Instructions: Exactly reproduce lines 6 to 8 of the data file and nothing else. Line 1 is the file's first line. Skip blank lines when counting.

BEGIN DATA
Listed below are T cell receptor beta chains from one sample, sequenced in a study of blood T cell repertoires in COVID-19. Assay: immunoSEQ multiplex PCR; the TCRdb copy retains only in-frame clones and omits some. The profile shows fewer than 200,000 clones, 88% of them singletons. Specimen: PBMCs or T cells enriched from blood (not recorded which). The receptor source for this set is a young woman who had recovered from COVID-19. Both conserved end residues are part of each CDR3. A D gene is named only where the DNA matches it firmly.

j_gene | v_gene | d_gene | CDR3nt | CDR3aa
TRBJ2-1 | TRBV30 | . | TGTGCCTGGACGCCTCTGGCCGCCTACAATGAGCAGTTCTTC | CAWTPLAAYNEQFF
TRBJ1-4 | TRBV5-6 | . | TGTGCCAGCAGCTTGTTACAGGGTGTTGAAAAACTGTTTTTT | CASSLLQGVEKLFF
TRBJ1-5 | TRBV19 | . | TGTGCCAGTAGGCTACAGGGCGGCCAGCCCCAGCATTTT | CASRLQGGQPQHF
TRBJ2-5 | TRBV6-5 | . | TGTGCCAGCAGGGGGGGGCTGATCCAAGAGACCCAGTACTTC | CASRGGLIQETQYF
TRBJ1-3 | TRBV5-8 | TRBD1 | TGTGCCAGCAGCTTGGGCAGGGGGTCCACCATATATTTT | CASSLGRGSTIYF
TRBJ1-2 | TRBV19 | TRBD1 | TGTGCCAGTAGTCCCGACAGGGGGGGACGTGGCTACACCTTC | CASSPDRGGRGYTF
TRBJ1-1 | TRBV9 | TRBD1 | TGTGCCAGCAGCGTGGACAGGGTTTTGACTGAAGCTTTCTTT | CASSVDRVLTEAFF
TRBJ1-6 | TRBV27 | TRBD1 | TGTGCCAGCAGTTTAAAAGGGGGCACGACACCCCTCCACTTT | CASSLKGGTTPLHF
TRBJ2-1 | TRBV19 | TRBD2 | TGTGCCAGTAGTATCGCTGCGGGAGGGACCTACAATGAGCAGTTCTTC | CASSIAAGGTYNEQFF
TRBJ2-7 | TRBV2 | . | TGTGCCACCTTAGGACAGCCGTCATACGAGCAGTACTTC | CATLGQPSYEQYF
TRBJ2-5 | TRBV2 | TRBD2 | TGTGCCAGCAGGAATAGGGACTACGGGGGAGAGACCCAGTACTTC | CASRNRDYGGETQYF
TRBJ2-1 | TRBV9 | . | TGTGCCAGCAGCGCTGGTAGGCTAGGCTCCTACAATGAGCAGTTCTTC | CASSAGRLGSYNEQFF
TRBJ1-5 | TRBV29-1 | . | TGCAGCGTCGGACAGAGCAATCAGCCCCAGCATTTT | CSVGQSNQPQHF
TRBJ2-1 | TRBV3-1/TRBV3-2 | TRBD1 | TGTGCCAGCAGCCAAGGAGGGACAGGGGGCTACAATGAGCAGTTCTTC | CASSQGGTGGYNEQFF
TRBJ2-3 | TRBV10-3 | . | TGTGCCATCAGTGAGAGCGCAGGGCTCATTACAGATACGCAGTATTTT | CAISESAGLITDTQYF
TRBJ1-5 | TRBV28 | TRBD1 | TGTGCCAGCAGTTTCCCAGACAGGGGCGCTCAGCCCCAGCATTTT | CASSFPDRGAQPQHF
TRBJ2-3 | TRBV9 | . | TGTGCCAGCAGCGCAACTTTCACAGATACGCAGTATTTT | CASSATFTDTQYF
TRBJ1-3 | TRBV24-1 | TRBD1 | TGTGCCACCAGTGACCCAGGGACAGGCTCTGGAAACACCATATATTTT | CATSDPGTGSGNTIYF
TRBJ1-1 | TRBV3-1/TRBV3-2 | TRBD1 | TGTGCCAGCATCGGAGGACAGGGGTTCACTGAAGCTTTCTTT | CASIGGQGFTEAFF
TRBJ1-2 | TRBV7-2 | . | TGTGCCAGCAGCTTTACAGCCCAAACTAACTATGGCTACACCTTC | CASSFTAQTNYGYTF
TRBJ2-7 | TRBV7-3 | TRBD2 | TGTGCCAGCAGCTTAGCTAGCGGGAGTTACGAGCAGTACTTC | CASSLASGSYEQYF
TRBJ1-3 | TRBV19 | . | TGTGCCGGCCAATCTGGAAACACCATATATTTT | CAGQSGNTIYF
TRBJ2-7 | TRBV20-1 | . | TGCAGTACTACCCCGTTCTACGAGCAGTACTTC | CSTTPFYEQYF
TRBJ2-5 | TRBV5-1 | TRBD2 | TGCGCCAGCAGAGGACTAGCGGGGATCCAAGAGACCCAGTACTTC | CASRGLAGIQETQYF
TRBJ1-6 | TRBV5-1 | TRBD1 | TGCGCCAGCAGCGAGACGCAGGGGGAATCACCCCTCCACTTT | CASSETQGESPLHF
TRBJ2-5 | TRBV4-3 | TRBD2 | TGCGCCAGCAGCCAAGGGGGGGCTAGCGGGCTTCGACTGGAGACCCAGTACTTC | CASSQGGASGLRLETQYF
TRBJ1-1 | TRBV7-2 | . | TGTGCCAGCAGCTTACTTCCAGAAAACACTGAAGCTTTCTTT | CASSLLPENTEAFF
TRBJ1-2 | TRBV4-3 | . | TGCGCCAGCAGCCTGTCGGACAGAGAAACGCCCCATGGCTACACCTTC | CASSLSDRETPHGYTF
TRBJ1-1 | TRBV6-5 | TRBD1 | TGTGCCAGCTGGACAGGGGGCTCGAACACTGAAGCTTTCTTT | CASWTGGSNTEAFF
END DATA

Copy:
TRBJ2-5 | TRBV6-5 | . | TGTGCCAGCAGGGGGGGGCTGATCCAAGAGACCCAGTACTTC | CASRGGLIQETQYF
TRBJ1-3 | TRBV5-8 | TRBD1 | TGTGCCAGCAGCTTGGGCAGGGGGTCCACCATATATTTT | CASSLGRGSTIYF
TRBJ1-2 | TRBV19 | TRBD1 | TGTGCCAGTAGTCCCGACAGGGGGGGACGTGGCTACACCTTC | CASSPDRGGRGYTF